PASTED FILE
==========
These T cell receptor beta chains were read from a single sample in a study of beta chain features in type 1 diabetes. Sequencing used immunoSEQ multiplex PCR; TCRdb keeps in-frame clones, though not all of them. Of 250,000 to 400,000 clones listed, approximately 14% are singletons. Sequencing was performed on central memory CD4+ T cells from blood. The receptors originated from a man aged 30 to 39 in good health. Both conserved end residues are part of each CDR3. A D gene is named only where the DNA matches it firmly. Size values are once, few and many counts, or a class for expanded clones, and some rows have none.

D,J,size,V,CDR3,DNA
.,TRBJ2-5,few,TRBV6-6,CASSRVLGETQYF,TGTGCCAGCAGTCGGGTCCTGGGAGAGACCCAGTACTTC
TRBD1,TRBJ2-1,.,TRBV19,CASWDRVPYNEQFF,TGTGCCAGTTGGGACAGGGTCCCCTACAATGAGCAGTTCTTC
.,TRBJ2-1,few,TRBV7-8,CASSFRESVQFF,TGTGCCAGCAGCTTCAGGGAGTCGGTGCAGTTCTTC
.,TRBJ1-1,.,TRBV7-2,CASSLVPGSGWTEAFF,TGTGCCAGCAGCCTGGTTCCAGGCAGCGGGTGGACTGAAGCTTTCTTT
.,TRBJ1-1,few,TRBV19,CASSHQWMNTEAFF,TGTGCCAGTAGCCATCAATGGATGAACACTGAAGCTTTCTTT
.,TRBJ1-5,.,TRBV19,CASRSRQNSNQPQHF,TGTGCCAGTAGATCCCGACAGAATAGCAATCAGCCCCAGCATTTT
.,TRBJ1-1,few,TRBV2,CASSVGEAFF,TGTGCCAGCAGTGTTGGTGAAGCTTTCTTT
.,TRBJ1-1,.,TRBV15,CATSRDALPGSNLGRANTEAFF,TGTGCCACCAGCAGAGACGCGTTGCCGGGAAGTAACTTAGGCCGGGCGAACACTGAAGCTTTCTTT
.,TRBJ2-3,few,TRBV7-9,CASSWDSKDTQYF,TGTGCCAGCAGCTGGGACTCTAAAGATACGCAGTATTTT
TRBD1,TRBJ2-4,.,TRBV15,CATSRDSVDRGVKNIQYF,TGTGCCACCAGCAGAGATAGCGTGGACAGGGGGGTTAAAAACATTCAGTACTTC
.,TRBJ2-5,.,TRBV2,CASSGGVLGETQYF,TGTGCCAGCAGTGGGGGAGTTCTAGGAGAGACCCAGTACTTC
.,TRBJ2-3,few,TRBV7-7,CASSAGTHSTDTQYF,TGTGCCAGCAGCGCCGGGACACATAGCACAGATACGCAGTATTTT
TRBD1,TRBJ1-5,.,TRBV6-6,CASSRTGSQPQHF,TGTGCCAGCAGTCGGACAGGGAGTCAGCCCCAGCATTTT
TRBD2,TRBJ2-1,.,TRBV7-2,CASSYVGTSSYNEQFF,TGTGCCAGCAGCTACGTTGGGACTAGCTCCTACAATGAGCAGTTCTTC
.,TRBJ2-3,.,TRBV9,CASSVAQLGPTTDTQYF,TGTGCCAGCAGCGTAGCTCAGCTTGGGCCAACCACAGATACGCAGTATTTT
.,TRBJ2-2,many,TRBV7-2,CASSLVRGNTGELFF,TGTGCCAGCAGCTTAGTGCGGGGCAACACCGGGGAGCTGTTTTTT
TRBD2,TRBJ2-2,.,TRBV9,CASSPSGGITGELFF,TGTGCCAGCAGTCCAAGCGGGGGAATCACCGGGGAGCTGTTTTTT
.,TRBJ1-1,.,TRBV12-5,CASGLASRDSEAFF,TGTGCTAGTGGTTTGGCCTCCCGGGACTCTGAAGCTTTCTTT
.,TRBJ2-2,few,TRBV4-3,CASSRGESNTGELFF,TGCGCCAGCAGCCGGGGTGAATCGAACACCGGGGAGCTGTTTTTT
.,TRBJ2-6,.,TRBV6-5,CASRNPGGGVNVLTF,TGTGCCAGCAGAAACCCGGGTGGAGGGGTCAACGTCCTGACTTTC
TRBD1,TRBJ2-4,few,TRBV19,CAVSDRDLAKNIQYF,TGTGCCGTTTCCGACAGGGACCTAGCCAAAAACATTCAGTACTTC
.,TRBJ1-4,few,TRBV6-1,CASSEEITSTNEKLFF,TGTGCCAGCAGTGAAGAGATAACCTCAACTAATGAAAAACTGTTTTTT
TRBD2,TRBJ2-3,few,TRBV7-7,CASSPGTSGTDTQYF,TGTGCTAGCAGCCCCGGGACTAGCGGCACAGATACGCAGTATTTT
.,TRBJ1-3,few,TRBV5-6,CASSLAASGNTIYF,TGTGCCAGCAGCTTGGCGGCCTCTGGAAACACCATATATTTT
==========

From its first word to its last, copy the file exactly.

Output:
These T cell receptor beta chains were read from a single sample in a study of beta chain features in type 1 diabetes. Sequencing used immunoSEQ multiplex PCR; TCRdb keeps in-frame clones, though not all of them. Of 250,000 to 400,000 clones listed, approximately 14% are singletons. Sequencing was performed on central memory CD4+ T cells from blood. The receptors originated from a man aged 30 to 39 in good health. Both conserved end residues are part of each CDR3. A D gene is named only where the DNA matches it firmly. Size values are once, few and many counts, or a class for expanded clones, and some rows have none.

D,J,size,V,CDR3,DNA
.,TRBJ2-5,few,TRBV6-6,CASSRVLGETQYF,TGTGCCAGCAGTCGGGTCCTGGGAGAGACCCAGTACTTC
TRBD1,TRBJ2-1,.,TRBV19,CASWDRVPYNEQFF,TGTGCCAGTTGGGACAGGGTCCCCTACAATGAGCAGTTCTTC
.,TRBJ2-1,few,TRBV7-8,CASSFRESVQFF,TGTGCCAGCAGCTTCAGGGAGTCGGTGCAGTTCTTC
.,TRBJ1-1,.,TRBV7-2,CASSLVPGSGWTEAFF,TGTGCCAGCAGCCTGGTTCCAGGCAGCGGGTGGACTGAAGCTTTCTTT
.,TRBJ1-1,few,TRBV19,CASSHQWMNTEAFF,TGTGCCAGTAGCCATCAATGGATGAACACTGAAGCTTTCTTT
.,TRBJ1-5,.,TRBV19,CASRSRQNSNQPQHF,TGTGCCAGTAGATCCCGACAGAATAGCAATCAGCCCCAGCATTTT
.,TRBJ1-1,few,TRBV2,CASSVGEAFF,TGTGCCAGCAGTGTTGGTGAAGCTTTCTTT
.,TRBJ1-1,.,TRBV15,CATSRDALPGSNLGRANTEAFF,TGTGCCACCAGCAGAGACGCGTTGCCGGGAAGTAACTTAGGCCGGGCGAACACTGAAGCTTTCTTT
.,TRBJ2-3,few,TRBV7-9,CASSWDSKDTQYF,TGTGCCAGCAGCTGGGACTCTAAAGATACGCAGTATTTT
TRBD1,TRBJ2-4,.,TRBV15,CATSRDSVDRGVKNIQYF,TGTGCCACCAGCAGAGATAGCGTGGACAGGGGGGTTAAAAACATTCAGTACTTC
.,TRBJ2-5,.,TRBV2,CASSGGVLGETQYF,TGTGCCAGCAGTGGGGGAGTTCTAGGAGAGACCCAGTACTTC
.,TRBJ2-3,few,TRBV7-7,CASSAGTHSTDTQYF,TGTGCCAGCAGCGCCGGGACACATAGCACAGATACGCAGTATTTT
TRBD1,TRBJ1-5,.,TRBV6-6,CASSRTGSQPQHF,TGTGCCAGCAGTCGGACAGGGAGTCAGCCCCAGCATTTT
TRBD2,TRBJ2-1,.,TRBV7-2,CASSYVGTSSYNEQFF,TGTGCCAGCAGCTACGTTGGGACTAGCTCCTACAATGAGCAGTTCTTC
.,TRBJ2-3,.,TRBV9,CASSVAQLGPTTDTQYF,TGTGCCAGCAGCGTAGCTCAGCTTGGGCCAACCACAGATACGCAGTATTTT
.,TRBJ2-2,many,TRBV7-2,CASSLVRGNTGELFF,TGTGCCAGCAGCTTAGTGCGGGGCAACACCGGGGAGCTGTTTTTT
TRBD2,TRBJ2-2,.,TRBV9,CASSPSGGITGELFF,TGTGCCAGCAGTCCAAGCGGGGGAATCACCGGGGAGCTGTTTTTT
.,TRBJ1-1,.,TRBV12-5,CASGLASRDSEAFF,TGTGCTAGTGGTTTGGCCTCCCGGGACTCTGAAGCTTTCTTT
.,TRBJ2-2,few,TRBV4-3,CASSRGESNTGELFF,TGCGCCAGCAGCCGGGGTGAATCGAACACCGGGGAGCTGTTTTTT
.,TRBJ2-6,.,TRBV6-5,CASRNPGGGVNVLTF,TGTGCCAGCAGAAACCCGGGTGGAGGGGTCAACGTCCTGACTTTC
TRBD1,TRBJ2-4,few,TRBV19,CAVSDRDLAKNIQYF,TGTGCCGTTTCCGACAGGGACCTAGCCAAAAACATTCAGTACTTC
.,TRBJ1-4,few,TRBV6-1,CASSEEITSTNEKLFF,TGTGCCAGCAGTGAAGAGATAACCTCAACTAATGAAAAACTGTTTTTT
TRBD2,TRBJ2-3,few,TRBV7-7,CASSPGTSGTDTQYF,TGTGCTAGCAGCCCCGGGACTAGCGGCACAGATACGCAGTATTTT
.,TRBJ1-3,few,TRBV5-6,CASSLAASGNTIYF,TGTGCCAGCAGCTTGGCGGCCTCTGGAAACACCATATATTTT